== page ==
Enormous Challenges Faced by Mali's Urban Displaced
Over the past year, the conflict in northern Mali has forced more than 228,000 people to seek refuge in other parts of the country - including some 51,000 who have fled to Bamako, the capital. Without the support networks and other resources they left behind, internally displaced Malians face enormous challenges. High rents in Bamako, for example, compel many of the uprooted to seek shelter in crowded apartments far from the city centre. Limited access to health care, clean water and education makes their situation even more precarious.
Finding work is also incredibly difficult in a new environment where job opportunities typically come through personal or family connections. And so, in suburban neighbourhoods like Sangarébougou, farmers and animal herders now sit idly in unfamiliar apartments, and teachers struggle to find new posts even though local schools are overcrowded.
Hopes of returning home soared in recent weeks as French troops drove the separatists out of population centres like Gao, Kidal and Timbuktu. Yet northern Mali is still far from safe and secure. Until it is, many displaced Malians will struggle on in Bamako.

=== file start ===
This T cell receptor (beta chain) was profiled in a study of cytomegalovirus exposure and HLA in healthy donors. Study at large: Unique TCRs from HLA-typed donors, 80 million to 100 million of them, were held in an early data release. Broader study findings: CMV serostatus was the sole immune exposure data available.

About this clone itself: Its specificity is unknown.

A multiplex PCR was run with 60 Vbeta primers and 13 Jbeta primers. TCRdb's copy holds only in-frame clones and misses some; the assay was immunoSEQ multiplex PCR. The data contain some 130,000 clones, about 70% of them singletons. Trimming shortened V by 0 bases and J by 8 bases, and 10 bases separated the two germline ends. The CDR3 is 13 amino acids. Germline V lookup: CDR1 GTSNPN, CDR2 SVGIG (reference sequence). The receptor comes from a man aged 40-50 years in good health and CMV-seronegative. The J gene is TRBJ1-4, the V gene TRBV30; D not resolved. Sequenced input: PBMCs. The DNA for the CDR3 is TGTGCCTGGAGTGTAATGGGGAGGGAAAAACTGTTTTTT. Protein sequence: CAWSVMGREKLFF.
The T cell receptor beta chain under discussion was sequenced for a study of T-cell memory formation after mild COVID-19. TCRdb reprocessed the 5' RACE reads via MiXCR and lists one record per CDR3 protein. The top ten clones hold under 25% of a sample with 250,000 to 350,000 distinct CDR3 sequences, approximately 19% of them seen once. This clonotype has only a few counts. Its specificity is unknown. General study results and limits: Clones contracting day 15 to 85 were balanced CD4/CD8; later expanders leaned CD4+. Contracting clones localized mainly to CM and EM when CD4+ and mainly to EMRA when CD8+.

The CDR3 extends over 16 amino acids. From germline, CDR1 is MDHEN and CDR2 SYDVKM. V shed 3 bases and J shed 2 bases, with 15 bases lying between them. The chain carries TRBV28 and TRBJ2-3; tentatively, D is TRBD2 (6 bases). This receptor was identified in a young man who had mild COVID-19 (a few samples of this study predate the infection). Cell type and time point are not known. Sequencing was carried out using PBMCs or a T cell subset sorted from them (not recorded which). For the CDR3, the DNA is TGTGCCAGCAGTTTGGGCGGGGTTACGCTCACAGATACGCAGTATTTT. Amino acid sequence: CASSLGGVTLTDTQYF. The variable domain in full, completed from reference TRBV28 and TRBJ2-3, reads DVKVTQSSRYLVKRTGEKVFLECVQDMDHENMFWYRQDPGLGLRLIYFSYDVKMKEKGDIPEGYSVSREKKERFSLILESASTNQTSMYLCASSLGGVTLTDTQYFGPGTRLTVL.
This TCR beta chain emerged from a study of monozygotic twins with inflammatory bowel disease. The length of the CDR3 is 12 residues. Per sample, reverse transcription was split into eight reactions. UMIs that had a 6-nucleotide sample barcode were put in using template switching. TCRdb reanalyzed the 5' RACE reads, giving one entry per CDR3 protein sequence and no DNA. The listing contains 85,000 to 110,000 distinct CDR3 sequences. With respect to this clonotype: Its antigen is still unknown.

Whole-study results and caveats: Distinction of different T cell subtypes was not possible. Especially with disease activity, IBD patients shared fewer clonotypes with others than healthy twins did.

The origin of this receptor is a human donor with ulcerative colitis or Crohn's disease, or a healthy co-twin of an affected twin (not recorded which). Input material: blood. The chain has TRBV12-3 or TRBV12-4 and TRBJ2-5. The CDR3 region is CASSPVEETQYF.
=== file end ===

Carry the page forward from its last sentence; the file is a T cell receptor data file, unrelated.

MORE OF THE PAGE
Mali: Caution prevails as displaced families contemplate return home
While the situation in the north of Mali remains volatile, some displaced families have decided to return to their homes. After using public transportation to reach Mopti, they set off by boat on a two-day journey in order to reach Timbuktu. The majority of those displaced say they will wait to see how the security and humanitarian situation evolves before returning to their homes. The conflict in northern Mali has forced 241,000 people to flee their homes for safer locations elsewhere in the country.
UNHCR humanitarian aid convoy reaches IDPs in Syria
The UN refugee agency at the end of January completed a first delivery of winter emergency relief to the Azzas area of northern Syria, where thousands of internally displaced people are living in makeshift camps, as well as to the Kerama camp. An eight-truck convoy transported 2,000 tents and 15,000 blankets from Latakia on the Syrian coast to an area between Aleppo and the Syrian-Turkish border. The recipients were delighted with the aid after months of suffering. The operation was possible thanks to the logistics support of the Syrian Arab Red Crescent, the agreement and cooperation of the Syrian government and facilitation by the Syrian National Coalition. This allowed the convoy to safely reach people in need, in a strictly humanitarian and non-political operation. In early February, almost 790,000 Syrians in neighbouring countries were either registered as refugees or awaiting registration. A further 4 million people inside Syria were affected by the crisis, including an estimated 2.5 million internally displaced people.